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Founded in 1948, Britain’s National Health Service is the largest and oldest single-payer healthcare system in the world and is overseen by the British government’s Department of Health. Since its inception after the Second World War, the NHS has seen a great deal of change. By sharing the experience of two NHS nurses, one trained in the 1940s and another at the beginning of the twenty-first century, Emma Shires reveals how the NHS works, how it has developed over the years and what challenges it faces for the future.
Text: Emma Shires
Country: England

ntroduced by the Labour government in Britain after the Second World War, the National Health Service (NHS) was founded on three main principles: that it meet everyone’s needs, that it be free at the point of delivery and that it be based on need, not the ability to pay. Although the NHS has changed since 1948, these core principles remain, with UK residents able to see a doctor and have hospital treatment free of charge.

Although private healthcare is also available in the UK, the NHS is popular, and most citizens, even those better off, don’t feel the need to sign up to a private healthcare system. My grandfather, for example, now aged 93, was given private healthcare insurance through his work. However, he hardly ever used it, finding that the NHS options were nearly always preferable.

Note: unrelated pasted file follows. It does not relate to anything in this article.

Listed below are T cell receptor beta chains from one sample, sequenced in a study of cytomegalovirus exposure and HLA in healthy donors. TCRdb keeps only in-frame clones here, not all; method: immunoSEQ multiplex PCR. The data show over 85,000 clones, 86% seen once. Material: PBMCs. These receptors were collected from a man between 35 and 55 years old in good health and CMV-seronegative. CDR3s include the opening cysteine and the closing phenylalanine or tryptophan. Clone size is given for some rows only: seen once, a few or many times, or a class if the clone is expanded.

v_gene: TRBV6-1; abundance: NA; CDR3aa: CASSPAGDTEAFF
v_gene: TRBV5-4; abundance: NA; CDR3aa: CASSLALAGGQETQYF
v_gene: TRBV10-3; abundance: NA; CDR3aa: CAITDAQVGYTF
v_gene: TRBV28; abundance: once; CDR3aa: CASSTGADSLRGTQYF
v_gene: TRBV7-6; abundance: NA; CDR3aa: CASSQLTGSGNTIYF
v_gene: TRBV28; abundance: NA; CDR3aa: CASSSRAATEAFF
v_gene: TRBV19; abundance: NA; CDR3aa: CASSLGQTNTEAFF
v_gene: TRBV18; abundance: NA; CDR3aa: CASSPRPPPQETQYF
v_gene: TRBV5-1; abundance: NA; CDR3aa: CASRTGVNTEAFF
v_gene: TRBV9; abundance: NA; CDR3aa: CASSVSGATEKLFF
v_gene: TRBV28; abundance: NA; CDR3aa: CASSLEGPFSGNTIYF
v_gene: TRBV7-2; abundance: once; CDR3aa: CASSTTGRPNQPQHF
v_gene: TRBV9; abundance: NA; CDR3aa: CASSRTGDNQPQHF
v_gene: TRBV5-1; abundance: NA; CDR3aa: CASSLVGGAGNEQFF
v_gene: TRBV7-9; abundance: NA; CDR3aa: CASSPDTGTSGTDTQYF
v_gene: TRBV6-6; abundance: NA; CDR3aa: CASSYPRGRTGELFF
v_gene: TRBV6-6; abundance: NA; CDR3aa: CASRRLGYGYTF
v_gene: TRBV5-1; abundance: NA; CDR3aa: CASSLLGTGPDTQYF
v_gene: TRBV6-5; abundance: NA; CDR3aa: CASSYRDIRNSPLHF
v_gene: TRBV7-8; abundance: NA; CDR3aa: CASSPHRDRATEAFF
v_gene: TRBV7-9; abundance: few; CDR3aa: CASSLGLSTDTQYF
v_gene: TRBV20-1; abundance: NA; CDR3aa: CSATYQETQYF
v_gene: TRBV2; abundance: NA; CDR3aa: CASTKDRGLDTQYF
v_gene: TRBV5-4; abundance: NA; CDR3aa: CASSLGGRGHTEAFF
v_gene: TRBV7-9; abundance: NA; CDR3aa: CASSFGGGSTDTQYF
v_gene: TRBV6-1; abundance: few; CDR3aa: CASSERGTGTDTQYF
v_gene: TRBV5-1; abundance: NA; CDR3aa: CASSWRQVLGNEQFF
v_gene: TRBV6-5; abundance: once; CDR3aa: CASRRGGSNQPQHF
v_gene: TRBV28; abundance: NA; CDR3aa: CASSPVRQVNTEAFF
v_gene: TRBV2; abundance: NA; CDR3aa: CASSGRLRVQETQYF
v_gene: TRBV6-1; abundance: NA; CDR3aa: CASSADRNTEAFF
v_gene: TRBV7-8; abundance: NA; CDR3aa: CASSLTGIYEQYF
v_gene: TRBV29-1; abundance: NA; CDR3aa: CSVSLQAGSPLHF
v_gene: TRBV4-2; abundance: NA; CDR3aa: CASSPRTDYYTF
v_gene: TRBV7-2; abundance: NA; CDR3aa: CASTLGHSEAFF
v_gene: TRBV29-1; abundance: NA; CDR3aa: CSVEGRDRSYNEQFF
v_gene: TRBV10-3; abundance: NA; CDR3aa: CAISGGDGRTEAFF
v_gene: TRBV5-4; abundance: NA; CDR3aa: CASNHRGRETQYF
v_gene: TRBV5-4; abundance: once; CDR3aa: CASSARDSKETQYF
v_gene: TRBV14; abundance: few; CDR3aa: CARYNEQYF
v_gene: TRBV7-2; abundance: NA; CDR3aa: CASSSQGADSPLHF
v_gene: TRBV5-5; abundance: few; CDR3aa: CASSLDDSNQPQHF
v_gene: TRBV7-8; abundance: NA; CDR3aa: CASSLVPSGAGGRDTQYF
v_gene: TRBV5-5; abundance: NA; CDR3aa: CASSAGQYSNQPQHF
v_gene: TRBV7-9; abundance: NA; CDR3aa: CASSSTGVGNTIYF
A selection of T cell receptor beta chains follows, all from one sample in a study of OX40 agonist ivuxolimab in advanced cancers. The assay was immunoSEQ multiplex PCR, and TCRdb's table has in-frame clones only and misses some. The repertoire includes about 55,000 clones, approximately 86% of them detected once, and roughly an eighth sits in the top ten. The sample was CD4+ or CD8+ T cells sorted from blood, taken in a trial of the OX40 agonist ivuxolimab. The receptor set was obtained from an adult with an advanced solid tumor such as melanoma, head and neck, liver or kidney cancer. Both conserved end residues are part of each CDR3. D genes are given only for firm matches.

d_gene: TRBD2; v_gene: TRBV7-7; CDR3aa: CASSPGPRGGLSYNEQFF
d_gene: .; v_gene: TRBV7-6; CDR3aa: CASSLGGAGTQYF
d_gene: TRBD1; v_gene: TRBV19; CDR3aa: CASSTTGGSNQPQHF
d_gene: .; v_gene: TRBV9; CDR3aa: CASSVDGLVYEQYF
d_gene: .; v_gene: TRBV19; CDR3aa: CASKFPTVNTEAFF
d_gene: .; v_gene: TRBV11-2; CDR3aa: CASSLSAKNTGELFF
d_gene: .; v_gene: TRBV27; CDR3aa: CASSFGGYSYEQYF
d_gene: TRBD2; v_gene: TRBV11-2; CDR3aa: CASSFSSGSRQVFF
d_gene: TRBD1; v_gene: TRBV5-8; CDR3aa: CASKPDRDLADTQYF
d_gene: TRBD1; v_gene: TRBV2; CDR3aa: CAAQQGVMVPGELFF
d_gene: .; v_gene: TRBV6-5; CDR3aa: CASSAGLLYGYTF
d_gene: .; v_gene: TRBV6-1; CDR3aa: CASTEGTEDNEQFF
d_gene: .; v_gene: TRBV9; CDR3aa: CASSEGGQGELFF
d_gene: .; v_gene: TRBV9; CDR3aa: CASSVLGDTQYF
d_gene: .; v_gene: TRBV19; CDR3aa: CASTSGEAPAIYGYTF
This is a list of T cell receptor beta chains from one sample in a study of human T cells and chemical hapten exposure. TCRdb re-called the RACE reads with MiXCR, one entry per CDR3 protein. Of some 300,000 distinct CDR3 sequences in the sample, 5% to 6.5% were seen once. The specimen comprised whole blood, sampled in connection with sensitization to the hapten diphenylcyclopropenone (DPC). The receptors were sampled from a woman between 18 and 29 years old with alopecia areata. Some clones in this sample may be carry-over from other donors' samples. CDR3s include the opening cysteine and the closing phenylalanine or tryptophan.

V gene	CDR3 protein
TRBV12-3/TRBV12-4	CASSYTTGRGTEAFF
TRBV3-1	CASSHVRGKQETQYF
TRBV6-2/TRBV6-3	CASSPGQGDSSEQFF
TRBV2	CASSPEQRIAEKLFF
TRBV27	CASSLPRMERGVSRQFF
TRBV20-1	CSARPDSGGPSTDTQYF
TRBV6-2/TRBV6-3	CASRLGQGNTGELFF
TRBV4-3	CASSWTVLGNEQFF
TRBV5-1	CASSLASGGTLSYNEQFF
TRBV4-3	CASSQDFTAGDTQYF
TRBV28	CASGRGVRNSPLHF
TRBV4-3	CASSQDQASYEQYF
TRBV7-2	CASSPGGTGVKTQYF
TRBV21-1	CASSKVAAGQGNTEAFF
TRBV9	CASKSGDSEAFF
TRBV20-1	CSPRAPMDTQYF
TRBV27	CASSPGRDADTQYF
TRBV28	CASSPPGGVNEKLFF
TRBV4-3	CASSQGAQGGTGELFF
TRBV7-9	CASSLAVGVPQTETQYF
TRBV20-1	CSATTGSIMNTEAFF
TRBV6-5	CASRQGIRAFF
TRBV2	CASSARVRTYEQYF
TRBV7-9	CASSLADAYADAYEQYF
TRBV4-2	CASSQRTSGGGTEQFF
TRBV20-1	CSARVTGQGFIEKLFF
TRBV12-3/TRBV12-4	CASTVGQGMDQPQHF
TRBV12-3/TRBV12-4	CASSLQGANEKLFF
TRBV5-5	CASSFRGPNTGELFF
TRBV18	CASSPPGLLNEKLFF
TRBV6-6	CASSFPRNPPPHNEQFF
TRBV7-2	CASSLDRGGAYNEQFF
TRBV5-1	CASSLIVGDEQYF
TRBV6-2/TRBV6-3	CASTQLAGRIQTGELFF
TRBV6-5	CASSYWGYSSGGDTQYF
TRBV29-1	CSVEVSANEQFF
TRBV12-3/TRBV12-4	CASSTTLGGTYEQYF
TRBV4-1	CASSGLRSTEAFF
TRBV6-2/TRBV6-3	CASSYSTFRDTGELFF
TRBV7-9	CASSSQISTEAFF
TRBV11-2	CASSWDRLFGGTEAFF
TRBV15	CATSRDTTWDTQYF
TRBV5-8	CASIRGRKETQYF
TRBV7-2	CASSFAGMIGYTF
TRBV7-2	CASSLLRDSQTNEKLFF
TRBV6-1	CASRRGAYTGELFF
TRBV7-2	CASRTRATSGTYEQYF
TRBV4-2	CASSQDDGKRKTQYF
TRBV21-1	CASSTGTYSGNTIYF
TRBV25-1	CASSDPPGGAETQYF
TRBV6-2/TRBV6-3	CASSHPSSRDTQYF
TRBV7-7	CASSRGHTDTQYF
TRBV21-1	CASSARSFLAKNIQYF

I’m very proud of my country’s health service, like many British citizens who cherish the NHS even more than the monarchy, according to surveys. For example, in a 2013 study nearly three quarters of the population declared the NHS to be “a symbol of what is great about Britain”.

To help tell the story of the NHS through the experiences of those who know it best, its medical staff, I’d like to present two British women whose passion for caring for others led them to choose to train as nurses.

In 1948, the year the NHS was introduced, my grandmother Betty became a trainee nurse at Nottingham City Hospital. She lived on-site in nurses’ quarters with the other trainee nurses, where there were very strict rules enforced by the ward sister, the head nurse. Nurses had to be back in their accommodation by 9:30 p.m. without fail, unless they were working the hospital night shift, and no visitors were allowed. On the ward, the sisters ensured that all the nurses were impeccably dressed, arrived punctually for their shifts and that they used formal terms of address for patients and other medical staff. Training lasted three years, during which time the trainee nurses received a small wage.

Betty qualified in 1951, the same year she got married. During this first stage of her nursing career she continued to work on the ward. Shift work often meant that she didn’t see my grandfather for a few days at a time. He laughs that during this period they communicated by leaving notes for each other in the house, and he would often come home to find one saying that his dinner was in the oven.